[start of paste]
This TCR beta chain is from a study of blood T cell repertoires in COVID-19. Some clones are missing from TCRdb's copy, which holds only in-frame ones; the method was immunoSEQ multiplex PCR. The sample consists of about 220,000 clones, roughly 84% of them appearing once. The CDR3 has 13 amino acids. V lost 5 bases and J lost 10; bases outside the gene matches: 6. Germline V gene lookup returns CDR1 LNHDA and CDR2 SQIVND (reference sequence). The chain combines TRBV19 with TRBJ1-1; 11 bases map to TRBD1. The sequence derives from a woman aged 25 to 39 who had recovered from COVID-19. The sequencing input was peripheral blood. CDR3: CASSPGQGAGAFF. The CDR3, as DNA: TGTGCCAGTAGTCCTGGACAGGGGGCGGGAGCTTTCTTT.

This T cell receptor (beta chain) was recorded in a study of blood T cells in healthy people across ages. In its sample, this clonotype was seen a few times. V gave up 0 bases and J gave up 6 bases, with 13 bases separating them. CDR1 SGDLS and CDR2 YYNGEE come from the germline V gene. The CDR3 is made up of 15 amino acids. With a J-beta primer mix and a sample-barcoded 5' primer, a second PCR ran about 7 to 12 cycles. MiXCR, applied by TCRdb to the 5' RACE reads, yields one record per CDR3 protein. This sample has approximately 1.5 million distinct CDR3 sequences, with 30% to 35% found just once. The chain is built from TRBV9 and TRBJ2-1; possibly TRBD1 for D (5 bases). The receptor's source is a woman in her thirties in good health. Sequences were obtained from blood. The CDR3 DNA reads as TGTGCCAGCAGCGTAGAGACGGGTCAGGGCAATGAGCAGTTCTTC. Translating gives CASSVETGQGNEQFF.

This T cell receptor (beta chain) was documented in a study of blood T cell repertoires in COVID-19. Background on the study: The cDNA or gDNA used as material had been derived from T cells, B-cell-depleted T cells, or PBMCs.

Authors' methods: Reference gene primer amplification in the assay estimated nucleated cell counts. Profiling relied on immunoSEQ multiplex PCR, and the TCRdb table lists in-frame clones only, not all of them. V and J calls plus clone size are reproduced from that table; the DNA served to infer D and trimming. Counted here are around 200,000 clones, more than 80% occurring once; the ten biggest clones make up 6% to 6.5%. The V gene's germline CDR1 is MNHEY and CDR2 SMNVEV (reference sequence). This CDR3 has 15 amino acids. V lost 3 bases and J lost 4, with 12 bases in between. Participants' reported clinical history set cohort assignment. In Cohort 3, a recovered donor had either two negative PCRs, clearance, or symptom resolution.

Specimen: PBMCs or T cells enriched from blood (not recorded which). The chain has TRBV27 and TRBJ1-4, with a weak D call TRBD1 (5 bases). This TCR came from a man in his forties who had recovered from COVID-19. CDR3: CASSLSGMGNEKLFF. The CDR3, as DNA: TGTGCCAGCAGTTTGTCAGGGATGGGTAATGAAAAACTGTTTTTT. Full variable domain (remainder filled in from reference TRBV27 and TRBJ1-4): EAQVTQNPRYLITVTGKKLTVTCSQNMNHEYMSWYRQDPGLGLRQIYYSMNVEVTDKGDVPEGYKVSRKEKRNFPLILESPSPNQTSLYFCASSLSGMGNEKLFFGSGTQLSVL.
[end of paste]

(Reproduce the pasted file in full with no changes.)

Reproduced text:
This TCR beta chain is from a study of blood T cell repertoires in COVID-19. Some clones are missing from TCRdb's copy, which holds only in-frame ones; the method was immunoSEQ multiplex PCR. The sample consists of about 220,000 clones, roughly 84% of them appearing once. The CDR3 has 13 amino acids. V lost 5 bases and J lost 10; bases outside the gene matches: 6. Germline V gene lookup returns CDR1 LNHDA and CDR2 SQIVND (reference sequence). The chain combines TRBV19 with TRBJ1-1; 11 bases map to TRBD1. The sequence derives from a woman aged 25 to 39 who had recovered from COVID-19. The sequencing input was peripheral blood. CDR3: CASSPGQGAGAFF. The CDR3, as DNA: TGTGCCAGTAGTCCTGGACAGGGGGCGGGAGCTTTCTTT.

This T cell receptor (beta chain) was recorded in a study of blood T cells in healthy people across ages. In its sample, this clonotype was seen a few times. V gave up 0 bases and J gave up 6 bases, with 13 bases separating them. CDR1 SGDLS and CDR2 YYNGEE come from the germline V gene. The CDR3 is made up of 15 amino acids. With a J-beta primer mix and a sample-barcoded 5' primer, a second PCR ran about 7 to 12 cycles. MiXCR, applied by TCRdb to the 5' RACE reads, yields one record per CDR3 protein. This sample has approximately 1.5 million distinct CDR3 sequences, with 30% to 35% found just once. The chain is built from TRBV9 and TRBJ2-1; possibly TRBD1 for D (5 bases). The receptor's source is a woman in her thirties in good health. Sequences were obtained from blood. The CDR3 DNA reads as TGTGCCAGCAGCGTAGAGACGGGTCAGGGCAATGAGCAGTTCTTC. Translating gives CASSVETGQGNEQFF.

This T cell receptor (beta chain) was documented in a study of blood T cell repertoires in COVID-19. Background on the study: The cDNA or gDNA used as material had been derived from T cells, B-cell-depleted T cells, or PBMCs.

Authors' methods: Reference gene primer amplification in the assay estimated nucleated cell counts. Profiling relied on immunoSEQ multiplex PCR, and the TCRdb table lists in-frame clones only, not all of them. V and J calls plus clone size are reproduced from that table; the DNA served to infer D and trimming. Counted here are around 200,000 clones, more than 80% occurring once; the ten biggest clones make up 6% to 6.5%. The V gene's germline CDR1 is MNHEY and CDR2 SMNVEV (reference sequence). This CDR3 has 15 amino acids. V lost 3 bases and J lost 4, with 12 bases in between. Participants' reported clinical history set cohort assignment. In Cohort 3, a recovered donor had either two negative PCRs, clearance, or symptom resolution.

Specimen: PBMCs or T cells enriched from blood (not recorded which). The chain has TRBV27 and TRBJ1-4, with a weak D call TRBD1 (5 bases). This TCR came from a man in his forties who had recovered from COVID-19. CDR3: CASSLSGMGNEKLFF. The CDR3, as DNA: TGTGCCAGCAGTTTGTCAGGGATGGGTAATGAAAAACTGTTTTTT. Full variable domain (remainder filled in from reference TRBV27 and TRBJ1-4): EAQVTQNPRYLITVTGKKLTVTCSQNMNHEYMSWYRQDPGLGLRQIYYSMNVEVTDKGDVPEGYKVSRKEKRNFPLILESPSPNQTSLYFCASSLSGMGNEKLFFGSGTQLSVL.